This article is a part of our ‘Debate:’ series, a pair of op-eds published monthly in the Boston Occupier. This month’s topic was ‘Debt Reform or Revolution?’.
Debt, whether originating from student loans, credit cards, mortgages, or healthcare, has become a serious problem in the United States. The mortgage crisis, and by extension the housing crisis, was a debt-driven catastrophe: it was the result of widespread inability of Americans to pay their debts in the face of predatory lending and job loss. In student loan debt alone, Americans owe over $1 trillion. When this sum is combined with debt from mortgages, credit cards, and medical expenses, we have a massive and rapidly growing debt problem in the USA, with no agreed-upon solution. The United States is rapidly becoming, if not already, a nation of debt. A large portion of the population is locked into a cycle of failed repayment and mounting interest, with no way out.
What should be done? I would argue that there are several initiatives that could widely ameliorate the negative effects of debt in the USA: adjustments of principle balances and interest rates for mortgage debt; punitive forfeiture of debt balance if a lender is shown to have engaged in fraud; federal assistance to students with loan debts upon graduation and the possible removal of student loan debt in bankruptcy; and finally, increased regulation of interest rates to reduce the prevalence of predatory lending. I will consider each of these in greater detail.
One effective way to mitigate mortgage debt, thus allowing people to remain in their homes, while allowing the banks to retrieve some of their money, would be to legislate a deal in which banks adjust the principle loan and interest rates so that they are in line with the actual value of the property. By reducing the principle loan and interest rates, more people would be able to afford to keep up with their mortgages, thus would be able to keep their homes. This would, in turn, increase the value of the surrounding houses and improve the general health of the housing market in the United States. The federal government could compel such a deal between banks and the banks homeowners by threatening to return to banks their toxic mortgage assets, as allowed for in the current agreement between Fannie Mae and the banks, thus swamping them if they refuse to renegotiate mortgages.
In addition to this renegotiation with banks, there should be serious consequences for any lender who engages in fraudulent activity. I support total forfeiture of both the remaining principle loan and interest in any case where the bank engages in fraud. Banks should not be allowed to benefit from illegal practices, and people should not have to bear the costs of fraud. Practices that should cause forfeiture include, but are not limited to, the intentional misleading of prospective borrowers into high-risk mortgages, intentionally inflated interest rates, foreclosure despite up-to-date payments, and the use of robo-signing (systematic signing of loan papers by people who had no involvement in the process). By instituting severe monetary punishment on perpetrators of fraud, we can disincentivize fraud, as well as help its victims recover their rightful assets. Currently banks profit from fraud. We need to rewrite — and enforce — laws to ensure that fraud does not pay.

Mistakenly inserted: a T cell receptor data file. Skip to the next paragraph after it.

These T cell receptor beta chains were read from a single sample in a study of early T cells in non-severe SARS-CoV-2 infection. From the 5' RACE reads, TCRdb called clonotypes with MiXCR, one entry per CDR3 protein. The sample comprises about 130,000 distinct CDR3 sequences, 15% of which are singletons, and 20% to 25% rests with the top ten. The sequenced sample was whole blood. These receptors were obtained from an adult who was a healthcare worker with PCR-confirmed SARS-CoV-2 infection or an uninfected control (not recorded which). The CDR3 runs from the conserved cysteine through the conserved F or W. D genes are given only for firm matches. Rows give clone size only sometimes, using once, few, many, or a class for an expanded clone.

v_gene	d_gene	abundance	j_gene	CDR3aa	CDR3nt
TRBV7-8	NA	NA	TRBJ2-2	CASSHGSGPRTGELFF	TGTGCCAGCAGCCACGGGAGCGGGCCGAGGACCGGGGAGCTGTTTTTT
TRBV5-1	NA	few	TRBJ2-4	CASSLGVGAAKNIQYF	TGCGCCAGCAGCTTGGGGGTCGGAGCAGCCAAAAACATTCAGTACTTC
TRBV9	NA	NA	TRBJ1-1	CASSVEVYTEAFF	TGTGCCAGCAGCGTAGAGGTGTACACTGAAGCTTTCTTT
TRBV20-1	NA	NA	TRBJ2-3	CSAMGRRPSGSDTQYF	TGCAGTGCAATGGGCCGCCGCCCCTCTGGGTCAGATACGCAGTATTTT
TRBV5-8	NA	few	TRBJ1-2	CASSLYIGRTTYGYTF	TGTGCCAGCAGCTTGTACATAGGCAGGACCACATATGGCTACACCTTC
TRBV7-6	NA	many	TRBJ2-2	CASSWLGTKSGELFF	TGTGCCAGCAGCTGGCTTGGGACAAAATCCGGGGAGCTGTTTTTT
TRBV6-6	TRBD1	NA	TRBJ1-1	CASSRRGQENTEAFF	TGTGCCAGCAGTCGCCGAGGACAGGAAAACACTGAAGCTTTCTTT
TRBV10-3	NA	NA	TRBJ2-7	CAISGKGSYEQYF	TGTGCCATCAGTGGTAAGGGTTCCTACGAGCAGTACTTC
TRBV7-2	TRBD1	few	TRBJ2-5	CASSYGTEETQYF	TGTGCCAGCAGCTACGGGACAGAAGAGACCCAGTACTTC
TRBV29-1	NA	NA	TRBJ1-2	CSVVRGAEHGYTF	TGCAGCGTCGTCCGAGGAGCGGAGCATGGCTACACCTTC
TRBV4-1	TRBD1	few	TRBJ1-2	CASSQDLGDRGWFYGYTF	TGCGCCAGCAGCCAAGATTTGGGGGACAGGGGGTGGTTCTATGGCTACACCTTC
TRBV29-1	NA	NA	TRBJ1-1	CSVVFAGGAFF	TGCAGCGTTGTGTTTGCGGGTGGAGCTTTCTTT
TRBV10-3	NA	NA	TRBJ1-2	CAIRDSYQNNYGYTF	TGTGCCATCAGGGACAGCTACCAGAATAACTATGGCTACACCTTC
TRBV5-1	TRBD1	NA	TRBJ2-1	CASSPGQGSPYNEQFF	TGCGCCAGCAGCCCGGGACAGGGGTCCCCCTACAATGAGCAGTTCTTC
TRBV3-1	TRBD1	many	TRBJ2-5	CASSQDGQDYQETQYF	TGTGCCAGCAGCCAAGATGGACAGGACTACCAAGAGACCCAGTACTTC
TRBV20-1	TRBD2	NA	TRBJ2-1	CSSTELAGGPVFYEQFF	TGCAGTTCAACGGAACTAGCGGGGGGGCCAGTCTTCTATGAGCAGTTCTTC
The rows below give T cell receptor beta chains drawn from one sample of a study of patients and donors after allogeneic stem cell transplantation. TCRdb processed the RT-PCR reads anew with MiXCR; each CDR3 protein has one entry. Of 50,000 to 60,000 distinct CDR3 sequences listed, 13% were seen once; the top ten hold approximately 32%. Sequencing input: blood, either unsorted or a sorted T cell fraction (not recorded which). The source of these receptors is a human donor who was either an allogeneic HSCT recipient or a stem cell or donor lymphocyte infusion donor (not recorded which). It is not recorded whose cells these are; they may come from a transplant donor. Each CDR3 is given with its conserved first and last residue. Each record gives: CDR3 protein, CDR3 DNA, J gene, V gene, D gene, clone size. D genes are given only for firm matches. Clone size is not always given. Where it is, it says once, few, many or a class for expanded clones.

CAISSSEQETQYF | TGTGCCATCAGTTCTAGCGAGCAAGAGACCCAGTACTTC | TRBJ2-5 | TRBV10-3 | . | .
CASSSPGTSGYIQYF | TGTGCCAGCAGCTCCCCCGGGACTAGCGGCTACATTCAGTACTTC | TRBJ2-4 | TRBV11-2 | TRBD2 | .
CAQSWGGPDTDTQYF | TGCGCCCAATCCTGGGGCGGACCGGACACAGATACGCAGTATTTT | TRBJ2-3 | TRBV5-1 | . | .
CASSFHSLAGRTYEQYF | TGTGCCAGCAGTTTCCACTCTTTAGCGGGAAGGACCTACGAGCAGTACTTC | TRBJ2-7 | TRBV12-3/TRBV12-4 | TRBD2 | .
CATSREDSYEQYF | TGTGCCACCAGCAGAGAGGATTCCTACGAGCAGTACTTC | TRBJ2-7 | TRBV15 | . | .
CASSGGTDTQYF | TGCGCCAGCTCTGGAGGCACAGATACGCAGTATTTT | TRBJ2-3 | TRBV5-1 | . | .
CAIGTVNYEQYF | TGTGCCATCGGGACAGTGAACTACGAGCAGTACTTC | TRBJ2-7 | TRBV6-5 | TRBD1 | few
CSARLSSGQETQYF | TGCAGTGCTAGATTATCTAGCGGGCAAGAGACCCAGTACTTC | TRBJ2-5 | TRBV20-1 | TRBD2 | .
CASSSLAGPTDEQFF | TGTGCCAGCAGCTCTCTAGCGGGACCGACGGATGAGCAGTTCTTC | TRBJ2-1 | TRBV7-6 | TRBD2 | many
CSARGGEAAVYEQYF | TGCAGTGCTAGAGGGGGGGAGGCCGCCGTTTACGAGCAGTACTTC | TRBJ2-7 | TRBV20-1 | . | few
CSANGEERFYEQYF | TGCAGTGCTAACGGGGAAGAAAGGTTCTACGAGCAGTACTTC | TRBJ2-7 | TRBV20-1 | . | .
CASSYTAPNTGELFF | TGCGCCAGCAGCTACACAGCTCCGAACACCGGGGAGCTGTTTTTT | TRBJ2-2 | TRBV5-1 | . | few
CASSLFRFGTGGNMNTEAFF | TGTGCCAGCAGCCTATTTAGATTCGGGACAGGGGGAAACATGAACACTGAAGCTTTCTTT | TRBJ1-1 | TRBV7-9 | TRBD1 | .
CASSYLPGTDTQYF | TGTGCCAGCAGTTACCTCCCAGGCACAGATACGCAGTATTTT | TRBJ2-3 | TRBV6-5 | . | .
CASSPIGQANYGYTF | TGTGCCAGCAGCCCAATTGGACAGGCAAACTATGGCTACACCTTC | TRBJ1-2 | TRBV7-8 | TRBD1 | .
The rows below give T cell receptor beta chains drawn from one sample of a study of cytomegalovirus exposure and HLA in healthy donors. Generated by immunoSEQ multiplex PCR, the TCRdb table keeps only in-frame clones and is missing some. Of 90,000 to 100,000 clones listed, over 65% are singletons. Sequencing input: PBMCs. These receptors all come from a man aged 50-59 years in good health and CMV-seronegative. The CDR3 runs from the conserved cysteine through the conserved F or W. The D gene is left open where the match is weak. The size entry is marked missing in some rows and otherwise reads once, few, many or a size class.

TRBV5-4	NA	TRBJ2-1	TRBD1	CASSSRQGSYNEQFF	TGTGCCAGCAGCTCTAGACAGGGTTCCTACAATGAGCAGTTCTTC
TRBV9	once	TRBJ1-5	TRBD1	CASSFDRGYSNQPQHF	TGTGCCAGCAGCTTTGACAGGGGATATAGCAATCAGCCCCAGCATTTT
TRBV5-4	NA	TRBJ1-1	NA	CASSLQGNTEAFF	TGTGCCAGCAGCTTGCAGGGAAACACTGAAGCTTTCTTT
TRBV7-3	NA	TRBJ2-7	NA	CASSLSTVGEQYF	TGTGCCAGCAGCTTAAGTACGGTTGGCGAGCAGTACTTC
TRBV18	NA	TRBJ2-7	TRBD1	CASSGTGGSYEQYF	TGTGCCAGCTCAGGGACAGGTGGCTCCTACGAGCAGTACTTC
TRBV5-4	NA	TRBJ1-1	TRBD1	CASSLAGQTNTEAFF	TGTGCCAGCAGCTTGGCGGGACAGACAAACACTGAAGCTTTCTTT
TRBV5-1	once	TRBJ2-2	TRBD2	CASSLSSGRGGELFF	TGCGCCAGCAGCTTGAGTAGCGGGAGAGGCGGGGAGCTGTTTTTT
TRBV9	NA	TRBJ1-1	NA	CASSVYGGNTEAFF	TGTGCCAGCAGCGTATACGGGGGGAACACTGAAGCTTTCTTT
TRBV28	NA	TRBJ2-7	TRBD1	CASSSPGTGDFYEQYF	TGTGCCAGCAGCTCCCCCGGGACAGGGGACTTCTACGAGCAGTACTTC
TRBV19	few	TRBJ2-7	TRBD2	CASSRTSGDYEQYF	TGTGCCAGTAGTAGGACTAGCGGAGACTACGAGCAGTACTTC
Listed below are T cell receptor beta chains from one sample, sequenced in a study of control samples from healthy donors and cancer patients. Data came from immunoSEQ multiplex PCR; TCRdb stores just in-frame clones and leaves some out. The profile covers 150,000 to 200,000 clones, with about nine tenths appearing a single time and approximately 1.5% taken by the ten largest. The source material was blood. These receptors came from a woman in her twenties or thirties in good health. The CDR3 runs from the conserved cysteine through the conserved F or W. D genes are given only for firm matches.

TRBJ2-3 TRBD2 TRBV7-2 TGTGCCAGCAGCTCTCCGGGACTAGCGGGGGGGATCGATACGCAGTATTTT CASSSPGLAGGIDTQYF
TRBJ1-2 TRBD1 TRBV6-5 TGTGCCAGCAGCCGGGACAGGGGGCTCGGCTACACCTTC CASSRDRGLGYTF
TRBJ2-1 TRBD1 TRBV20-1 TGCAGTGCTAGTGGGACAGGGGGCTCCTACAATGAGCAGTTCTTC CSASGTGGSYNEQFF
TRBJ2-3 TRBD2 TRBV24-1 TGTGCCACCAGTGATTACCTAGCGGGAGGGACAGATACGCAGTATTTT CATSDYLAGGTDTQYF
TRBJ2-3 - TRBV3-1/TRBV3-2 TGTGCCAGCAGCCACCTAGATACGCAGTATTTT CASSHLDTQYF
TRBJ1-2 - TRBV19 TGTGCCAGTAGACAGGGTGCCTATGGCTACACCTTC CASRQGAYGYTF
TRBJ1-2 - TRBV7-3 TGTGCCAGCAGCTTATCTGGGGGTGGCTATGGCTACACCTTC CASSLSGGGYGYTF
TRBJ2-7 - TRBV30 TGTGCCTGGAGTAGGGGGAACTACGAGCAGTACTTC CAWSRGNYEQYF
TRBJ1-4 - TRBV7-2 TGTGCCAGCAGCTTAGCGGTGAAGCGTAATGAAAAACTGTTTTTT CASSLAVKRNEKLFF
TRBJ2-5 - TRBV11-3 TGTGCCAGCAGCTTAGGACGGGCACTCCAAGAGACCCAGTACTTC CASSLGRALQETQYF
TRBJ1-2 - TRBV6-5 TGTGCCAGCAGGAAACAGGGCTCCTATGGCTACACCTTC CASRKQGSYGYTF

Student loan debt is a crippling weight on many graduates today. Unless a student comes from a wealthy family or receives a scholarship, it is likely that any private university (and many public universities) will cause thousands in loan debt. Because of a 1976 change to bankruptcy law, this debt is incapable of being removed through a declaration of bankruptcy, thus making it impossible to escape even in the event of financial ruin. In order to address this situation, I suggest several policies. First, student loan debt should able to be removed by bankruptcy, just like most other types of debt. Second, the federal government should create a national education fund in order to assist with the loans of all students who successfully graduate and qualify for assistance. This would be similar to Pell Grants, but on a much wider scale. Finally, student loan debt repayment should be capped at a percentage of annual income so as to increase the affordability of loans. Education increases the productivity of our entire society. When education becomes more affordable, everyone benefits — even those who do not directly receive debt assistance.
While there are numerous ways to deal with a debt crisis, some argue that debt forgiveness (or “debt jubilee”) would be the most effective way to deal with the issue of debt facing Americans today. These people are correct, in that the solution is immediate and direct. However, the side effects of such an action would likely be devastating. Indiscriminate debt forgiveness, legislated by the government would destabilize the entire lending market. Lenders would have no reason to make new loans. If those who lend money have no certainty that they will get their money returned, with a modest profit, they simply would not lend money, especially not to the poor or middle class, who need loans the most. This characteristic of the market disqualifies total debt forgiveness as a viable option for solving our country’s debt problems, at least as long as we intend to maintain a lending system similar to the one we have now.
Debt is an issue that must be dealt with, and quickly if we hope to mitigate long-term damage to our country. A comprehensive plan, which prioritizes the economic health of the average person over that of the banker, is the only course that will stabilize our debt situation in the short term and avoid long-term catastrophe.